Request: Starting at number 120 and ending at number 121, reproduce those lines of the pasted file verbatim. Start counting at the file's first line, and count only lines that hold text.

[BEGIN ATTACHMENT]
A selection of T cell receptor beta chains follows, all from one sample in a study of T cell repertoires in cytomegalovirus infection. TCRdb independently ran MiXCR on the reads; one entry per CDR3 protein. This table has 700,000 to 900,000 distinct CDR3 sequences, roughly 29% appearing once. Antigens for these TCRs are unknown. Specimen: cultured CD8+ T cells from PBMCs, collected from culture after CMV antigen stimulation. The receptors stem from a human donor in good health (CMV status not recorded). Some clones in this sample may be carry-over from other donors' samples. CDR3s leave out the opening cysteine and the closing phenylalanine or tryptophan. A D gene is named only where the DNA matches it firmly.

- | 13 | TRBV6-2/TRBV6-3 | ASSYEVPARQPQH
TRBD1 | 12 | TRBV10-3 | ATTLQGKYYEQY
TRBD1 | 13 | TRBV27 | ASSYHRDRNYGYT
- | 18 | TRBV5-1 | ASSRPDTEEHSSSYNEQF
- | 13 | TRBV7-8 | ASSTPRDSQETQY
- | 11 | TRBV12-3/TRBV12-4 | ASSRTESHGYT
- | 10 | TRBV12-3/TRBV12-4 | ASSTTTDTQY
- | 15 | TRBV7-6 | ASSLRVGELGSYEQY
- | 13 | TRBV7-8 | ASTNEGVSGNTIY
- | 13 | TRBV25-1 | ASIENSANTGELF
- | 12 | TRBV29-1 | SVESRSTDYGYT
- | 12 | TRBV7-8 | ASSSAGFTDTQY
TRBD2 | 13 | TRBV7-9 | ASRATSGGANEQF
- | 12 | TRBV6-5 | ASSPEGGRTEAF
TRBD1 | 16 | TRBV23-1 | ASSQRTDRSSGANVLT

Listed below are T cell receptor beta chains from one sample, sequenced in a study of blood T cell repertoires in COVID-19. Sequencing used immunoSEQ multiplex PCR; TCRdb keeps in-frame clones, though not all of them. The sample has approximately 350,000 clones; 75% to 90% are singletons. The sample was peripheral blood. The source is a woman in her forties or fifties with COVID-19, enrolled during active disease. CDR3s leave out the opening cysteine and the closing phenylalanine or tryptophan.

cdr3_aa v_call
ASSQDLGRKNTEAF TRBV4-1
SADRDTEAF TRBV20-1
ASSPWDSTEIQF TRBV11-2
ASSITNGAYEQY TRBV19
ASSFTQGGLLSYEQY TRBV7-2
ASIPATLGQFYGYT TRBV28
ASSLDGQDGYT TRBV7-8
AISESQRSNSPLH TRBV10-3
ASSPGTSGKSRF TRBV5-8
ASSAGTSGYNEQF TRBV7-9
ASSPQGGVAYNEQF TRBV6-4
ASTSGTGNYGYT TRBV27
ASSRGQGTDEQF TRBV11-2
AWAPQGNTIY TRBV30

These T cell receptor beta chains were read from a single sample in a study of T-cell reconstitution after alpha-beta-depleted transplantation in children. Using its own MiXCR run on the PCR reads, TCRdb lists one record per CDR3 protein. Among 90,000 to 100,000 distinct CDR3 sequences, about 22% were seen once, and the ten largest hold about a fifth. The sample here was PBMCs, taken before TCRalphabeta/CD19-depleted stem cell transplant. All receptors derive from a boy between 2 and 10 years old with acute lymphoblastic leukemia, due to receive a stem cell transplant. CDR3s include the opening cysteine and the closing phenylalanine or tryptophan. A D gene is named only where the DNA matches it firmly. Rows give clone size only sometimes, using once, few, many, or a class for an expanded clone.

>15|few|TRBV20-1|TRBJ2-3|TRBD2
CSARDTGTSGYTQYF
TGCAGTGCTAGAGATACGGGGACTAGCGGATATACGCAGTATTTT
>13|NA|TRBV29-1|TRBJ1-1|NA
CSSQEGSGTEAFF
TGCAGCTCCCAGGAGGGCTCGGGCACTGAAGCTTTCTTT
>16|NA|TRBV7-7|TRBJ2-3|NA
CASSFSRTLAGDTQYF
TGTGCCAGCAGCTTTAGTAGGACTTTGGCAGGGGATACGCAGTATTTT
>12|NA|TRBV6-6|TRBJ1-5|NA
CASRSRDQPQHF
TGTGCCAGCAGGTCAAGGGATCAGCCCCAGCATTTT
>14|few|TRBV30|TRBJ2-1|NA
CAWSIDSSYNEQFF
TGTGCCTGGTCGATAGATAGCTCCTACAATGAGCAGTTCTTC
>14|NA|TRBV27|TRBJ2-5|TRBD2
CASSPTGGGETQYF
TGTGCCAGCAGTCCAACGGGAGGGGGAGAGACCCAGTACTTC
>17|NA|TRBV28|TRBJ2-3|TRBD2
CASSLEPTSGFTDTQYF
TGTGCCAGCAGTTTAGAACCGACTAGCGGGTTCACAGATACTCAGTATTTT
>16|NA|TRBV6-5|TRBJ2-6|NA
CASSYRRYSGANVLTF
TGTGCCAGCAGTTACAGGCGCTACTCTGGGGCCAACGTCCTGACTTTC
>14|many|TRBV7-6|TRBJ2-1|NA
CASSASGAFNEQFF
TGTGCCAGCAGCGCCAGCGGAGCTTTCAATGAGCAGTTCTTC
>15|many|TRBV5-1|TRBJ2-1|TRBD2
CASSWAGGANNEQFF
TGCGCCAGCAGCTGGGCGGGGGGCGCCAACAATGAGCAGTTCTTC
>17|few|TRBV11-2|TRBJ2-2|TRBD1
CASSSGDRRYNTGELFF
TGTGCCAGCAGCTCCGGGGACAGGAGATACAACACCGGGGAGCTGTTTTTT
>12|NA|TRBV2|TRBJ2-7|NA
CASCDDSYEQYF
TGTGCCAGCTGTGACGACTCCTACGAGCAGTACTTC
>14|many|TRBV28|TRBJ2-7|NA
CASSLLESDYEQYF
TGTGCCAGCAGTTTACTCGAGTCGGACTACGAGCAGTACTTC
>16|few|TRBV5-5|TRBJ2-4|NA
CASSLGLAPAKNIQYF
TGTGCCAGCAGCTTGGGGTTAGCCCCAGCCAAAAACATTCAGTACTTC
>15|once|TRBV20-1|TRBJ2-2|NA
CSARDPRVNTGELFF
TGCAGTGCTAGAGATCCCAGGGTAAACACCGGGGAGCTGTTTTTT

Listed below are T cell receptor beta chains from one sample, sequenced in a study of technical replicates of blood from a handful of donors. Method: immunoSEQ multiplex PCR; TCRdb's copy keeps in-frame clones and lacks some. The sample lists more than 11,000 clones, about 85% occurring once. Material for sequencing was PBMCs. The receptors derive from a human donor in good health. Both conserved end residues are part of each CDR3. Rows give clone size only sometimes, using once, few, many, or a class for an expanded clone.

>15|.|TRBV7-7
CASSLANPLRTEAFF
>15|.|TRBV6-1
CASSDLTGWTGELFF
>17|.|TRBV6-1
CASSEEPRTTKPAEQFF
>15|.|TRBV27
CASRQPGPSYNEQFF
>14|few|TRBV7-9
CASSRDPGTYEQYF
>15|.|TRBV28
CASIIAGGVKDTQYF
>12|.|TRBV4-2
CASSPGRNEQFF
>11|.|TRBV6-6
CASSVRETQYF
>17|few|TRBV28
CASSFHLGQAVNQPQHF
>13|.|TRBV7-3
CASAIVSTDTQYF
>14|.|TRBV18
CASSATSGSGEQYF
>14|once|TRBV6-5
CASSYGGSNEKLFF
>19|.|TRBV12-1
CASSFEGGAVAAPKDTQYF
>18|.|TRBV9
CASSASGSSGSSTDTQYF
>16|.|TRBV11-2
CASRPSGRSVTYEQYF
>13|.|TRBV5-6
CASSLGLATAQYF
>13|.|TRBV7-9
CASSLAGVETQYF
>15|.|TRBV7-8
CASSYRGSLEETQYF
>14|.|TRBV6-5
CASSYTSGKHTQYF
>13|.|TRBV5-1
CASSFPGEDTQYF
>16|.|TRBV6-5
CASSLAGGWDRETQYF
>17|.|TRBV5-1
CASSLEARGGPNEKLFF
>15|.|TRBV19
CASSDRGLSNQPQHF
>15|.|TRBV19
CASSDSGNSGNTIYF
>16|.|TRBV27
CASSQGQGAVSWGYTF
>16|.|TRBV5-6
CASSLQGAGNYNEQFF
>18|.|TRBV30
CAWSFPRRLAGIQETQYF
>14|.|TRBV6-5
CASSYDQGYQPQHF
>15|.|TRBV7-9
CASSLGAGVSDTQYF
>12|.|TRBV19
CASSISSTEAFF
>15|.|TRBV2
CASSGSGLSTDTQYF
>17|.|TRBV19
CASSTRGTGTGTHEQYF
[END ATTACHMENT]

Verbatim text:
>16|.|TRBV6-5
CASSLAGGWDRETQYF